So you want to check brand standards across your business, to all franchisees and locations. What do you do? Do you rely on your district managers, their experience and personal touch or do you deploy checklists for all to follow?
Maybe the answer is not so black and white. Let’s dive in.
Checklists largely consist of yes/no answers to mostly static questions. When a district manager fill-out a checklist that rates the store against the brand’s standards and best practices, she is collecting very structured data. Yet this same district manager has the benefit of experience and the ability to have two-way unstructured communication with the franchisee. What if it took both to drive performance in your stores?
Checklists let you know what works, where and when.
The modern world runs on checklists and structured data. Structured data lets us know what works, where and when. It gives unequivocal data points that let us compare apples to apples. Structured data offers guidelines that are easy to follow. The checklist amounts to shared expectations between the brand, the district manager and the franchisee to document, in no unequivocal terms, what is expected. The structured data collected by checklists goes further: it allows us to spot trends and opportunities. Since you can’t manage what you can’t measure, checklists support management decisions and corporate strategy.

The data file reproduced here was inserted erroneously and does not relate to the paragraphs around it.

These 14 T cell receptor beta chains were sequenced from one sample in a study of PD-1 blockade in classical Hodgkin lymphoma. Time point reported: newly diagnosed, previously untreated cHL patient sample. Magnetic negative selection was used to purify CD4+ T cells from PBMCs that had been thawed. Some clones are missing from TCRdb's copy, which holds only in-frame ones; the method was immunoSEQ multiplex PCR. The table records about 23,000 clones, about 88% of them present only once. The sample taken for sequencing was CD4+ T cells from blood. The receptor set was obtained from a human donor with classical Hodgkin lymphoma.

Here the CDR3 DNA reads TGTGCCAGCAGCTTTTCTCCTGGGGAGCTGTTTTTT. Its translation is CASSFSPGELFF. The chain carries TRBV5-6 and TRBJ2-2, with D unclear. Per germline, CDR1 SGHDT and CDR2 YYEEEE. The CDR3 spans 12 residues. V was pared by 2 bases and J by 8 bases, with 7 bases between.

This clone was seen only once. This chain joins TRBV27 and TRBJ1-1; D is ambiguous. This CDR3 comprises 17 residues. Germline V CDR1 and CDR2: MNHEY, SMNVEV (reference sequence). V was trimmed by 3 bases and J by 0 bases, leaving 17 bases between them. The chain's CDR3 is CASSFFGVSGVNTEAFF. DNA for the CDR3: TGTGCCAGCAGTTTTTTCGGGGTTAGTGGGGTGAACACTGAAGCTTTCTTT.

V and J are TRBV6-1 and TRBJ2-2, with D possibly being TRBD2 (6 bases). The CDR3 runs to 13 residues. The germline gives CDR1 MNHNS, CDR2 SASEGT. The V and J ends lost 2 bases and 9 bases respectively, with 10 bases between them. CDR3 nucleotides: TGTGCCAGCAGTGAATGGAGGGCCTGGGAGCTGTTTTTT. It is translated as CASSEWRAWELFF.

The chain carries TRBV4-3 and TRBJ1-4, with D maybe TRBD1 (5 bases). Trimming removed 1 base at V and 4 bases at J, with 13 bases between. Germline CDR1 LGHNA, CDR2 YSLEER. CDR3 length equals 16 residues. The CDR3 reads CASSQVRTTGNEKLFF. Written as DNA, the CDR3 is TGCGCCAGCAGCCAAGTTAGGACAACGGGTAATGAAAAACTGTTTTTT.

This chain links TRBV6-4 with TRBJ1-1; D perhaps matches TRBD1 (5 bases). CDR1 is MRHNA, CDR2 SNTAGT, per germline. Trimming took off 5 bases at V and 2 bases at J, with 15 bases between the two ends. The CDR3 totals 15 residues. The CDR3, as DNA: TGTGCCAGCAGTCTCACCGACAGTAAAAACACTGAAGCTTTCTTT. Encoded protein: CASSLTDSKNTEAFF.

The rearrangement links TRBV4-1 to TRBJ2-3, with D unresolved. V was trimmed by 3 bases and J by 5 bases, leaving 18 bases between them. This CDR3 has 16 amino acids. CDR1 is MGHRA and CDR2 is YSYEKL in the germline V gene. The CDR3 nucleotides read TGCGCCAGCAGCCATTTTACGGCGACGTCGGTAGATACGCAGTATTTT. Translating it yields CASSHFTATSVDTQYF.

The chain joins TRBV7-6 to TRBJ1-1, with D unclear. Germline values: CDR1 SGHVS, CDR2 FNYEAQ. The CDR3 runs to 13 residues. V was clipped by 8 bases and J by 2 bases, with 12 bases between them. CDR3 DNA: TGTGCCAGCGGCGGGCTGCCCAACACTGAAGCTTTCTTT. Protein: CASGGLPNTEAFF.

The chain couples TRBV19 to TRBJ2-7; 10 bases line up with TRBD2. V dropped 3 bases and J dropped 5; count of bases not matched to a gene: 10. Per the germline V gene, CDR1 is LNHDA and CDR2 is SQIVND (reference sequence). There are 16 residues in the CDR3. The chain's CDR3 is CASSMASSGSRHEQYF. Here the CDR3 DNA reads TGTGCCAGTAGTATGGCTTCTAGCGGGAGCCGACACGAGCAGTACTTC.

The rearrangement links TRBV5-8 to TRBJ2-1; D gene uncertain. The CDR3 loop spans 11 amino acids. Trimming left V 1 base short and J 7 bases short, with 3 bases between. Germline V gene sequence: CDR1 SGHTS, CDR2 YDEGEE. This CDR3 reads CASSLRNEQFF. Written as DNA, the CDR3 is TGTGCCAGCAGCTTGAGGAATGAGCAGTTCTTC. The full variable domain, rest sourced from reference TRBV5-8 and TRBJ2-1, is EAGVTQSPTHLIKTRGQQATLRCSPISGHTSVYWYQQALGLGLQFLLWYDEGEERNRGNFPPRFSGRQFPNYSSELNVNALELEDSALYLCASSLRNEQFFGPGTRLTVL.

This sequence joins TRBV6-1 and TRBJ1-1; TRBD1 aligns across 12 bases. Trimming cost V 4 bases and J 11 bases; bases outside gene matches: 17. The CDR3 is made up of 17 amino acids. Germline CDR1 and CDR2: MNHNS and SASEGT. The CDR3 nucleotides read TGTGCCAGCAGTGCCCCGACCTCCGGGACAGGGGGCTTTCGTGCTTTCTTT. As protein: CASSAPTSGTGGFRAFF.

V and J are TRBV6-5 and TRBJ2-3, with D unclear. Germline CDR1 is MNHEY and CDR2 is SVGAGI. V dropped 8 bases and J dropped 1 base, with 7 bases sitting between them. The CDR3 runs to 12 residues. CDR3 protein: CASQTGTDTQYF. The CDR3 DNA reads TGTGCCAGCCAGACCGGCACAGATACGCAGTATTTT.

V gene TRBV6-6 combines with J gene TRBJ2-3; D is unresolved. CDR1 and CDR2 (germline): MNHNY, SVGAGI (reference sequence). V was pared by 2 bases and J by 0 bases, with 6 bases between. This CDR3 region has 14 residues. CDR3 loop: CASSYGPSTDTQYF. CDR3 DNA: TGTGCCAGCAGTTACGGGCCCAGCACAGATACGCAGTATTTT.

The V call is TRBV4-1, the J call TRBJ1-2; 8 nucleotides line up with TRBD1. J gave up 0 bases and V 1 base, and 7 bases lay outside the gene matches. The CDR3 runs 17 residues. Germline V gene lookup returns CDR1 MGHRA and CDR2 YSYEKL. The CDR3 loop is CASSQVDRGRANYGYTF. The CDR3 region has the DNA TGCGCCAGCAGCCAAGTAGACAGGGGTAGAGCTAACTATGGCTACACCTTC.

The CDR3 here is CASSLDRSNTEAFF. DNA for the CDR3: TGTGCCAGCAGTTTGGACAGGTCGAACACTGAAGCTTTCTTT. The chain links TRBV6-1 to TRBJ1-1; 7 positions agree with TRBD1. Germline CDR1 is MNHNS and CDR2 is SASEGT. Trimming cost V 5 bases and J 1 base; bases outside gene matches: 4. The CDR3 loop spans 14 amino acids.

experience is the Glue
For all its virtues, the structured data collected by checklists mostly tells us what the problem is, not necessarily what the solution should be. This is where experience comes in. Successful retailers leverage their district managers’ experience and understanding of each store. Sometime “human touch” is needed to aid problem solving. It requires the district manager and franchisee to have an honest, open and collaborative two-way conversation. This approach shines where the path to the corrective action is unclear and/or heavily dependent on the franchisee’s specific situation.
Checklists Need Experienced District Managers (and Vice Versa)
For all the benefits of experience, leaning on experience alone can be dangerous. Experience is hard to scale, hard to measure and hard to manage. How are your stores actually performing? Are all district managers interacting with stores at the same level? Are your stores consistently getting the help they need? Where are you strong, weak or trending down? Can you even tell?
Without the structured data collected by checklists to guide the experience of the District Manager, a retail business is putting its reputation at stake and has no way of ensuring the consistent execution of brand standards across the chain. In conclusion, to drive performance and brand standards in all your users, use checklists coupled with the experience of your district managers.